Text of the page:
Classic Questions

How was the fruit carried? (v. 23)

Rashi: Eight of them took the bunch of grapes, one took a fig and one took a pomegranate. Yehoshua and Calev did not take anything, for the whole intention of the others was to speak about the Land, that just as its fruit is extraordinary, so too are its people extraordinary.

Talmud: Yehoshua and Calev were men of importance, so it was not appropriate for them to carry a load (Sotah 34a).

The Rebbe's Teachings

The Fruit of the Land (v. 23)

In his commentary to verse 23, Rashi writes that Yehoshua and Calev did not join the spies in bringing fruits back from the Land of Israel because “the whole intention of the others was to speak about the Land, that just as its fruit is extraordinary, so too are its people extraordinary.” However, this begs the question: The spies were commanded explicitly by Moshe to “be courageous and take some of the Land’s fruit” (v. 20). So how could Yehoshua and Calev exempt themselves from Moshe’s instructions, just because they suspected their colleagues of foul play?

Was the Mission Aborted?

At first glance we might argue that Yehoshua and Calev understood that the mission which Moshe had charged them with had been aborted. For Moshe had commanded them as a single group to spy the Land and bring back fruit, so as soon as part of the group became corrupt in their intentions, Yehoshua and Calev maintained that the mission had ceased.

However, at the literal level, this explanation is clearly unacceptable, for the Torah states explicitly that Yehoshua and Calev did not abandon their mission at all: “They spoke to the entire congregation of the children of Israel, saying, ‘The Land we passed through to explore is an extremely good land’” (14:7). Likewise, we find other statements of encouragement that they made to the Jewish people in an attempt to fulfill their mission (see 13:30; 14:8-9).

Another possible explanation is that when Moshe requested fruit to be brought back from the Land, he was not concerned about the method (how and by whom the fruits would be brought), but rather, he was interested in the result—that fruits should be brought to inspire the people about the greatness of the Land. So being that the other spies were already taking a sample of grapes, a pomegranate, and a fig, Moshe’s request that fruit should be brought back to the people was already being fulfilled, and Yehoshua and Calev had no personal obligation to actually carry fruit themselves. And since they suspected the other spies of bad intentions, they decided to distance themselves.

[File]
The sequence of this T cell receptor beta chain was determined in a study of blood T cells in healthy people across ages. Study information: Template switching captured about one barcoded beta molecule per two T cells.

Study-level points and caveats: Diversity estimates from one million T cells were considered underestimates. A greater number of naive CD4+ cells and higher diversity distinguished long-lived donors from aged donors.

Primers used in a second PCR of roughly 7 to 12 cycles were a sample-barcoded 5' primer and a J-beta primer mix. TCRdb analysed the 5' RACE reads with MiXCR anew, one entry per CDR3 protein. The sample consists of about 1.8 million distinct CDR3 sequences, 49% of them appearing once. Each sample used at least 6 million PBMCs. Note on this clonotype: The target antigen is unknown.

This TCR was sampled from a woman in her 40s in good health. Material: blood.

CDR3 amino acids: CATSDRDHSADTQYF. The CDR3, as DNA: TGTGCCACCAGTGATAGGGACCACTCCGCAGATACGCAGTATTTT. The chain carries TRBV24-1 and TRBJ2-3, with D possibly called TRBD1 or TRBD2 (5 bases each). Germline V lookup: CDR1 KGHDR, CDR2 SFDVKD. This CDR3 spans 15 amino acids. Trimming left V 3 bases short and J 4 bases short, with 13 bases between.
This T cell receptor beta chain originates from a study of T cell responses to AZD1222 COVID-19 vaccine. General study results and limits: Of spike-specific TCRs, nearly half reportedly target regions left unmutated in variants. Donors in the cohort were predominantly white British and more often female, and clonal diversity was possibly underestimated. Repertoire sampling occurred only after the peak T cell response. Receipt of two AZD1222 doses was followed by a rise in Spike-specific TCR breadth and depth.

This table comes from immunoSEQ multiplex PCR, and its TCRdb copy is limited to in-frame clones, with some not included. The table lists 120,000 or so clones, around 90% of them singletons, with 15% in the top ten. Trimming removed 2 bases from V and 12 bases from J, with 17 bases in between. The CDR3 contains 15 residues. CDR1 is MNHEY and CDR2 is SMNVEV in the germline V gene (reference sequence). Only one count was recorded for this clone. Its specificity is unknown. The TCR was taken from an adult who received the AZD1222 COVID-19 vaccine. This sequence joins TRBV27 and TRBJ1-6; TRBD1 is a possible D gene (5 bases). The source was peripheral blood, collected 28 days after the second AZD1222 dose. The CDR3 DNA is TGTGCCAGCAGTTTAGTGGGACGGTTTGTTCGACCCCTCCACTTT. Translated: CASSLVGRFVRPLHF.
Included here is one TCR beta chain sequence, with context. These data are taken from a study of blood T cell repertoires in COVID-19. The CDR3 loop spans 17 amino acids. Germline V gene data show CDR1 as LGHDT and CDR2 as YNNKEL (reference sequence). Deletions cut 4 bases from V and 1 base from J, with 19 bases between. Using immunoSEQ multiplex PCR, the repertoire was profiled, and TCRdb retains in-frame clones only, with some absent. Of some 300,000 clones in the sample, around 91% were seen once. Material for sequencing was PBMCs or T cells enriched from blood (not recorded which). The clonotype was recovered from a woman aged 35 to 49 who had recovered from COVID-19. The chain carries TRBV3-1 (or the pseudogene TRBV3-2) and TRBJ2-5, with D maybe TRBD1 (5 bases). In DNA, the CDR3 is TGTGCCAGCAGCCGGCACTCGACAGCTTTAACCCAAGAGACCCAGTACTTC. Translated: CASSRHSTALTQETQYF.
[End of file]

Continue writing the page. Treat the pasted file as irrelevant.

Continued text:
However, this too is difficult to accept at the literal level, since Moshe’s words to the spies seem to stress a personal obligation resting on all of the spies to take fruit: “Be courageous and take some of the Land’s fruit” (v. 20). (And it is for this reason that Rashi rejects the interpretation of the Talmud, that Yehoshua and Calev were too important to be burdened with carrying, since Moshe’s words suggest a personal obligation resting on all the spies that they must each take fruit.)

The Explanation

In order to solve this problem, we first need to address Rashi’s comment on verse 27, that the spies reported a mixture of true and false statements, because “any lie which does not begin by saying a bit of truth cannot be sustained in the end.” Rashi, however, does not clarify what exactly was the truth which the spies uttered, and what was their lie.

Maharsha explains that their lie was misrepresenting the Land by claiming that “this is its fruit,” i.e., that the Land only produced delicacies such as grapes, pomegranates and figs, but lacked the vital, sustaining produce of wheat, barley and oil.

However, at the literal level it appears that the truth was the positive statement of verse 27 (“It is flowing with milk and honey, and this is its fruit”), and that the lie was the negative report from verse 28 on (“However...”).1

This explains why Yehoshua and Calev felt that they could not be party to the presenting of fruits to the Jewish people. For while this was indeed part of the “truth” that the spies reported, it was nevertheless a “truth” which was only presented for the sake of validating their later “lie.” As Rashi writes: “Yehoshua and Calev did not take anything, for the whole intention of the others was to speak about the Land.”2

Thus, in the final analysis, we see that to help the spies carry fruit would have been assisting a sin, and for this reason Yehoshua and Calev were exempt from Moshe’s personal command.

(Based on Likutei Sichos vol. 38, p. 48ff)